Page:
How does anyone survive their late teen years? Confusion about personal identity and place in the world, surging hormones that you don't know whether to flow with or stifle. It's a wonder that the four high school seniors in Anna Ziegler's entertaining Life Science don't blow up like faulty rockets terminated shortly after launch.
YOUNG LOVERS Couples clash in Life Science.
With the imaginative direction of Michael Perlman, things start off with high-octane music to which they bound around the stage like mosh pit flailers. Then, abruptly, Leah (Phoebe Neidhardt) is in the midst of a motormouth monologue directed at Tom (Julian Cihi). Perfect. After all, her mind hasn't stopped racing and his must feel under machine-gun assault. Leah is going on and on worrying about the state of the world, uncertain about the right side in the Israeli-Palestinian conflict even though she's Jewish, finding attending 15 bar mitzvahs "taxing," and wishing she were Christian after visiting Auschwitz and concerned that she could be among the next victims.
Tom puts up with this and much more because he likes her, as they say in junior high, where they all feel they are emotionally. Mike (Rich Williams) appears to be much more confident than the passive Tom. But that's not so much a mask as it is a protective veneer easily worn away by Leah, in whom he eventually gets interested, and especially by Dana (Charlotte Graham), his former girlfriend. As for Dana, she comes on strong compared to the dizzyingly wobbly Leah. But she is so unmoored that instead of applying to colleges she is going to adopt a 12-year-old Beirut boy who melted her heart on CNN after the bodies of his parents were laid on his doorstep. (Her obliging parents will sign the papers for her if that will make her happy, but otherwise they provide her no direction in life.)
Got all that?
The two couples don't know how they feel about themselves, so of course they're at a loss for how to feel about each other, at least for two consecutive days. The actors deal convincingly with the emotional tensions that threaten to pull all four apart, and the scenes in which they show their vulnerabilities are well chosen. Leah is high-strung, constantly emanating C above high C in her anxiety, so Neidhardt's job is the hardest, needing to modulate emotions within a tiny span. She does so beautifully, ably helped by the others, and the ensemble delivers a skillfully told story. It's about suffering, but we can't help but be amused because we know that they'll survive.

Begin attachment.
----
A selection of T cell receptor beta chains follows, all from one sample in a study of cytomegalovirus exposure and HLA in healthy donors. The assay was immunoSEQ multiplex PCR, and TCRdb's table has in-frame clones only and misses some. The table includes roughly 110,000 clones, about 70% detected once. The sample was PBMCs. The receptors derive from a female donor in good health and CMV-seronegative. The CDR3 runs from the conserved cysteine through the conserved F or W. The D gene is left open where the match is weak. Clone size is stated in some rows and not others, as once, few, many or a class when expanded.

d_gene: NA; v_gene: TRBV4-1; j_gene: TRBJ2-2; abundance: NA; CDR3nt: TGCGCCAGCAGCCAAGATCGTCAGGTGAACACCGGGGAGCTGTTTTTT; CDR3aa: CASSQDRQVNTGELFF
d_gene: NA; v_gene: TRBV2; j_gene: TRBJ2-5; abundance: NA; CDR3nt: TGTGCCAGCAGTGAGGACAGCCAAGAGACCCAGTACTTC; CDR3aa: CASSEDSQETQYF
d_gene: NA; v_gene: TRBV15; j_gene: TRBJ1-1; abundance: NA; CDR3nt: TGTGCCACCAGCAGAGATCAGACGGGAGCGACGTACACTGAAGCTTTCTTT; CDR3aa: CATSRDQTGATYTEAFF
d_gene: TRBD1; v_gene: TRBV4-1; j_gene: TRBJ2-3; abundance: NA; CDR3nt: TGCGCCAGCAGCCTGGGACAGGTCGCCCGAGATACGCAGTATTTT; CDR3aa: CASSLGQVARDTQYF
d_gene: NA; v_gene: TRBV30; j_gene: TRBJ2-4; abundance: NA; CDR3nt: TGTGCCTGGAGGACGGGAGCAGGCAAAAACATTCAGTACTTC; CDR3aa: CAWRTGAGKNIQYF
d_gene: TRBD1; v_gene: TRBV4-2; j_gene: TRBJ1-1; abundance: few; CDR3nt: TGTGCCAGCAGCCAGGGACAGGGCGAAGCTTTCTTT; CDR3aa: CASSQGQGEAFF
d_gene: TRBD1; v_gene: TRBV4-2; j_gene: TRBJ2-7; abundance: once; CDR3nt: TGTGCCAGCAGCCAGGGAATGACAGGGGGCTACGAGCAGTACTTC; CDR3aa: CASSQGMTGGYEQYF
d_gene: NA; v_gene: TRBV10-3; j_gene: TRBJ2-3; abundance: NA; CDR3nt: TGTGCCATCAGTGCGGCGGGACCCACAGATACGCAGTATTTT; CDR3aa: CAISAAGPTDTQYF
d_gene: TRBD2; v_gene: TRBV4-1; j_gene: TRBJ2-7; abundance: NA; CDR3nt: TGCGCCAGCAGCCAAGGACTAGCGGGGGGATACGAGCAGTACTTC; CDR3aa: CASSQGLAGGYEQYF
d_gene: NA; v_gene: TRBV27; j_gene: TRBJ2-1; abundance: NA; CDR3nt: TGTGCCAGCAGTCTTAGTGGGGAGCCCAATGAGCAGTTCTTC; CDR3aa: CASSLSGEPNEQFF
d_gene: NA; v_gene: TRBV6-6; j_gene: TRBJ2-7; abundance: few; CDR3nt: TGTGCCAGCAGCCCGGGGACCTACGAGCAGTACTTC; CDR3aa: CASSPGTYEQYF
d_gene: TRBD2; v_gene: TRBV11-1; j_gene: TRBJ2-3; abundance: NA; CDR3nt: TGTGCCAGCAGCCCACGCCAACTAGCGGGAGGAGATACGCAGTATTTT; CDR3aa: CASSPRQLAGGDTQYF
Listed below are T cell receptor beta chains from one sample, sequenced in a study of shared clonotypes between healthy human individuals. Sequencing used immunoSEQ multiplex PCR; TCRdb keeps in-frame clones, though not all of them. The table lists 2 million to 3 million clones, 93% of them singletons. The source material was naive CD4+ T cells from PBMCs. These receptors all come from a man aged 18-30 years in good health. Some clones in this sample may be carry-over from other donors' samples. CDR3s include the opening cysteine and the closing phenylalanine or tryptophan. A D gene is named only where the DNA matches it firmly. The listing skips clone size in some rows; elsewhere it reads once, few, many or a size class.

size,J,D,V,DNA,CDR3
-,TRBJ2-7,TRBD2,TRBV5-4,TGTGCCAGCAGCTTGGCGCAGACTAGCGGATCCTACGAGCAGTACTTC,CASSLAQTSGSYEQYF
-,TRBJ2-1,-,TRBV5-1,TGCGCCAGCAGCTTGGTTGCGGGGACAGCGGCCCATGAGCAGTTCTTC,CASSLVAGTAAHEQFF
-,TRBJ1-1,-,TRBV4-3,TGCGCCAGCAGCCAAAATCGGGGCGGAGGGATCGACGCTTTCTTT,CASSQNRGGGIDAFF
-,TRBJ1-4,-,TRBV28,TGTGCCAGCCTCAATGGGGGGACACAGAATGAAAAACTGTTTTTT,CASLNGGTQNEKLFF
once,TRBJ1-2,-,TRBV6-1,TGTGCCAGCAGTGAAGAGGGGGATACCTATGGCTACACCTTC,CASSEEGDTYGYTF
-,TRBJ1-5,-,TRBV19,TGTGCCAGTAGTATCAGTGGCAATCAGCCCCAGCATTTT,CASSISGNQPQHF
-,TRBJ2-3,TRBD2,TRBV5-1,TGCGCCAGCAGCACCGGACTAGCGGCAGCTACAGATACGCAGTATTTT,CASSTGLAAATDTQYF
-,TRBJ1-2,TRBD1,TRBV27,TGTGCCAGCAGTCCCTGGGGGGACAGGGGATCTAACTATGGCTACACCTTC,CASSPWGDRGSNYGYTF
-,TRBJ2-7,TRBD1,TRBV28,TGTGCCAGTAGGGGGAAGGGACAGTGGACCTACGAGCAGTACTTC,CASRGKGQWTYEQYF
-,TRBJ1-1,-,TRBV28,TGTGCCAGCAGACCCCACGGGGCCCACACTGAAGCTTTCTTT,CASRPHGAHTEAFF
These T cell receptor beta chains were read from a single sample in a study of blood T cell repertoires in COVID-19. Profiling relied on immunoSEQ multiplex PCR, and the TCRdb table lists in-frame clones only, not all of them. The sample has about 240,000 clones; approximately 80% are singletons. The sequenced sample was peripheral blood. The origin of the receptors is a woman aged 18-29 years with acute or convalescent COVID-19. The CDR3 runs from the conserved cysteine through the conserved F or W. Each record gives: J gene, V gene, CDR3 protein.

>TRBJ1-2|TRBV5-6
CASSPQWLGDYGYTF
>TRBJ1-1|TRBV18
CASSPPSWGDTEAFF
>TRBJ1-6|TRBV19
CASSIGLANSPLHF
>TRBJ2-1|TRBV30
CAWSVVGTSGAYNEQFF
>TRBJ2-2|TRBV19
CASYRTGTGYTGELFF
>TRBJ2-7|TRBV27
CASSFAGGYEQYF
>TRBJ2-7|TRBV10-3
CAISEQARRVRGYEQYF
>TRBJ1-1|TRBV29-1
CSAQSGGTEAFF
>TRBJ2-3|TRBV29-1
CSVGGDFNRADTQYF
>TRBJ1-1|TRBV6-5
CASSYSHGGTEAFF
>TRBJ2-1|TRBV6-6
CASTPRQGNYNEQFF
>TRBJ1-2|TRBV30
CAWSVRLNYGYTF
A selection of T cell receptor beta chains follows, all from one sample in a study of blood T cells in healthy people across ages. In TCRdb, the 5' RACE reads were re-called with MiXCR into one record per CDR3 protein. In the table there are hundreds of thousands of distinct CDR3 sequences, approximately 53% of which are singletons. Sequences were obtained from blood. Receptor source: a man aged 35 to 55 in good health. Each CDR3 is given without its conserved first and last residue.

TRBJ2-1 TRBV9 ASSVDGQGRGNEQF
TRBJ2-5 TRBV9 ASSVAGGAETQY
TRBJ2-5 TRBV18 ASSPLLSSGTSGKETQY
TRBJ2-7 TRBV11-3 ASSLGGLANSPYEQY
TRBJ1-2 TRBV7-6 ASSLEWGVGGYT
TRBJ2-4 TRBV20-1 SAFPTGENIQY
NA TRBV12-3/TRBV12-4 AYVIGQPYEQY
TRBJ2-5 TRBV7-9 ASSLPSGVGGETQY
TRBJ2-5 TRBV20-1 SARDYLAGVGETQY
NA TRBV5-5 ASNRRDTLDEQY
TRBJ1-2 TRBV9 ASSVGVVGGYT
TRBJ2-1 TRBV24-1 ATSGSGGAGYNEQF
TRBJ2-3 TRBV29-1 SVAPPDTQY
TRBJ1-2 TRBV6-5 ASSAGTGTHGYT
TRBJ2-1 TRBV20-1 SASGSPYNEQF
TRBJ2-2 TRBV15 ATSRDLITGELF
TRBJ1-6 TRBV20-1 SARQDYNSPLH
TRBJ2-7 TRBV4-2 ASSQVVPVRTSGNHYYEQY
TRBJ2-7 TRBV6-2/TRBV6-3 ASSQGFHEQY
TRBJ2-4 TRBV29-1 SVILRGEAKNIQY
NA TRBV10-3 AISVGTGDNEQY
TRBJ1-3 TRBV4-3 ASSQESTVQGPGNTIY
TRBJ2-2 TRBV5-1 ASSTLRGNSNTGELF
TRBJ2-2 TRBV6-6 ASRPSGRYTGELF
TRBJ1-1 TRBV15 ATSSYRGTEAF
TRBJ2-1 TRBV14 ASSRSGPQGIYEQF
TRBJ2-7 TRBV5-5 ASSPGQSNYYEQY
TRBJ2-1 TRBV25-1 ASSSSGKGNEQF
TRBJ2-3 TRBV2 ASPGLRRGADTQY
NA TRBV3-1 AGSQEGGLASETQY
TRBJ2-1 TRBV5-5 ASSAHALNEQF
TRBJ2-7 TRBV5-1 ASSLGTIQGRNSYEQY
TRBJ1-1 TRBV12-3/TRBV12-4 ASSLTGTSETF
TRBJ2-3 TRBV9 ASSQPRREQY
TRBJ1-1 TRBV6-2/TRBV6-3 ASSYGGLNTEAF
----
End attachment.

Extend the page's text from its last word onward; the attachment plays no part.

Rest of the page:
CHICKEN GREASE IS NASTY BUSINESS
There is a lot of hardship referred to in the back story and beneath the surface of Michael Miller's Chicken Grease Is Nasty Business. But what shows on that surface is the entertaining chaos of family disorder, albeit an unusually disorderly family.
FAMILY FARCE The plot gets outlandish in Chicken Grease Is Nasty Business.
Matriarch Modestine Smiley (Raffini) has a dour, crunchy exterior that hides a heart as soft as a nougat center. Most recently, she has adopted a white AIDS baby, just as 28 years before she adopted a crack baby, Delmar (John Tracey). When we meet him, Delmar is displaying his frail interior state in the form of a nun costume he found in his closet. "If I'm fated to be celibate, I might as well look the part," he gripes. Being gay and approaching 30, his last chance soon appears: a gorgeous gay doctor, Richard Long (Jude Sandy), in whose presence he tends to faint dead away. (To not keep you in suspense: yes, the opportunity is not neglected to have Dr. Long go by the name Dick.)